Free Trade in the Balance
As Congress debates the merits of ratifying free-trade agreements with four countries, many arguments have been advanced from both sides. The politically charged climate on Capitol Hill obscures the underlying rationales favoring the treaties-and, broadly, free trade.
Agreements have been negotiated with Colombia, Panama, Peru and South Korea, each geopolitically and commercially important to the United States.
- Colombia is our closest friend in Latin America. Washington has worked to strengthen U.S.-Colombian ties and to assist Bogotá in eradicating its narcotics production and stabilizing its democracy. Venezuela's autocratic socialist President Hugo Chávez presents an enormous external challenge.
- Panama, created by a U.S.-Colombian treaty in 1903 as an independent entity to construct a Pacific-Atlantic canal, enjoys significant growth and is planning a major expansion of the critical waterway. China sought to become a major factor in the country before the United States ceded control of the canal to Panama in 1999. Hong Kong's Hutchison-Whampoa group has since operated the canal, so crucial to world trade.
- Peru is one of three major centers of cocaine production in South America, with Bolivia and Colombia. President Alan García, elected in 2006, has committed his second term to free-market, democratic policies, in sharp contrast to his 1985-1990 first presidential term, which was characterized by a radical socialist agenda. García has also pledged to cooperate with Washington to replace cocaine production with economically viable, legal agricultural activities.
- South Korea is a linchpin of free-market democratic stability in the Pacific basin, together with Japan, Singapore, Taiwan, Thailand and the somewhat problematic Malaysia. Its precarious position near North Korea and China makes South Korea strategically important to regional peace and stability.
Each of these nations plays a key role, respectively in Latin America and east Asia, for the region as a whole and for the United States.
In The Wealth of Nations, Adam Smith considered free trade a great boon to the participating nations' economies, workers and consumers. Charles Rangel (D-NY), chairman of the House Ways and Means Committee, frequently opines that free trade is especially beneficial to unemployed workers in developing countries. Both assessments are correct, as we have witnessed in virtually every free-trade agreement (FTA) enacted by recent administrations.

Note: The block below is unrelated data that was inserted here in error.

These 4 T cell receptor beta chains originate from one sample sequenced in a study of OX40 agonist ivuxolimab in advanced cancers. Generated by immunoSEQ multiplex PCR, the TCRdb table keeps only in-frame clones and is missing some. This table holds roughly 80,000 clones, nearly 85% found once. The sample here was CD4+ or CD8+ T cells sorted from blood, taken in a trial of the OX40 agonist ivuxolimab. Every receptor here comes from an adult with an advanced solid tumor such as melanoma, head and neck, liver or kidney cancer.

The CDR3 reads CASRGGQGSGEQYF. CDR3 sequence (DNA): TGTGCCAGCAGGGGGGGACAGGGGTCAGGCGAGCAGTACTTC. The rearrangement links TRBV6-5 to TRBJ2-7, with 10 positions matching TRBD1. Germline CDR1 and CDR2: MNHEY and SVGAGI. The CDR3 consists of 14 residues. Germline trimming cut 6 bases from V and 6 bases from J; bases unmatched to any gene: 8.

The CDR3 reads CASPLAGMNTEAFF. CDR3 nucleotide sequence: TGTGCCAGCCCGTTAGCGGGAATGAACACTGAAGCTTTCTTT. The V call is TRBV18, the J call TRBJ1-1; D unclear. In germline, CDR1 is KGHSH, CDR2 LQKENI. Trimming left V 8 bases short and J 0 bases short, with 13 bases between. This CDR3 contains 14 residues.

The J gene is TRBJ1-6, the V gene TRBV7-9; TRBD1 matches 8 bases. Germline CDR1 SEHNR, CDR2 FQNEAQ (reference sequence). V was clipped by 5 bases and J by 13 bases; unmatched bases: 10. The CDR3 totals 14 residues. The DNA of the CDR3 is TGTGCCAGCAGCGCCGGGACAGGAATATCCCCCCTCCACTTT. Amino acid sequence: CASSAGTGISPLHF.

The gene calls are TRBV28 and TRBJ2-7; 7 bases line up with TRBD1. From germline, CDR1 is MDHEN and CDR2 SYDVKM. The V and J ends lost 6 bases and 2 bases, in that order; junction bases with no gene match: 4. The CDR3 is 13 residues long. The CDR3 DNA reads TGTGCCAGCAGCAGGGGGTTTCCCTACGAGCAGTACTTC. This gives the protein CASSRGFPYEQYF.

Most recently, the U.S.-Uruguay FTA changed Montevideo's political orientation from sympathy towards Hugo Chávez's populist, socialist Bolivarian Revolution to solid friendship with the United States, re-committed to the market economy. The Central American Free Trade Agreement (CAFTA) with four Central American nations and the Dominican Republic, also concluded during the current Bush Administration, has stabilized their economic and political climates.
Perhaps most important, the NAFTA agreement among the United States, Canada and Mexico, enacted during the Clinton Administration, has seen significant stabilization of all three signatory countries' economies and of Mexico's unpredictable political situation.
Two observations illustrate NAFTA's enormous positive impact. During the twelve years the agreement has been in force, the U.S. economy has added thirty million jobs and unemployment has steadily declined to the current five percent level-despite AFL-CIO fears to the contrary. While this did not happen solely because of the trilateral accord, economists generally agree that NAFTA has been a significant contributor.
Several Mexican analysts credit domestic economic improvements created by NAFTA with the victory of Felipe Calderón in last year's presidential election. Calderón won despite being a member of the same political party as the disappointing outgoing president Vicente Fox, defeating ultra-leftist Andrés López Obrador by less than 234,000 out of 41.6 million votes cast, a razor-thin margin of 0.56 percent.
President Calderón has further opened Mexico's economy, and is aggressively fighting endemic corruption by replacing thousands of corrupt police and sacking hundreds of conniving government officials. Calderón is also helping the United States' illegal immigration dilemma by deploying 20,000 army regulars to the border area. These troops are fighting the extremely powerful narcotics organizations who refine and ship 90 percent of the cocaine that enters the United States.
Uruguay and Mexico exemplify a critical benefit of free-trade agreements, well-understood by America's enemies: Fair and balanced economic relations set the stage for close relations at all levels.
Opposition in Bogotá to the pending U.S.-Colombia free-trade agreement comes virtually exclusively from the Left, particularly from those in open or covert alliance with Venezuela's Hugo Chávez. Opposition to what Colombians call the TLC (for tratado de libre comercio, free-trade agreement) is based solely on critics' not wanting Colombia to have close economic, military, political or cultural relations with the United States.
Chávez's allies in Argentina, Bolivia, Ecuador and Nicaragua show no interest in being part of what Chávez refers to as the Bush "empire." They have been co-opted into close political-and anti-American-relations by the checkbook diplomacy of Venezuela's president. (In just the last two years, Venezuela has loaned Argentina's tottering government at least $6 billion.)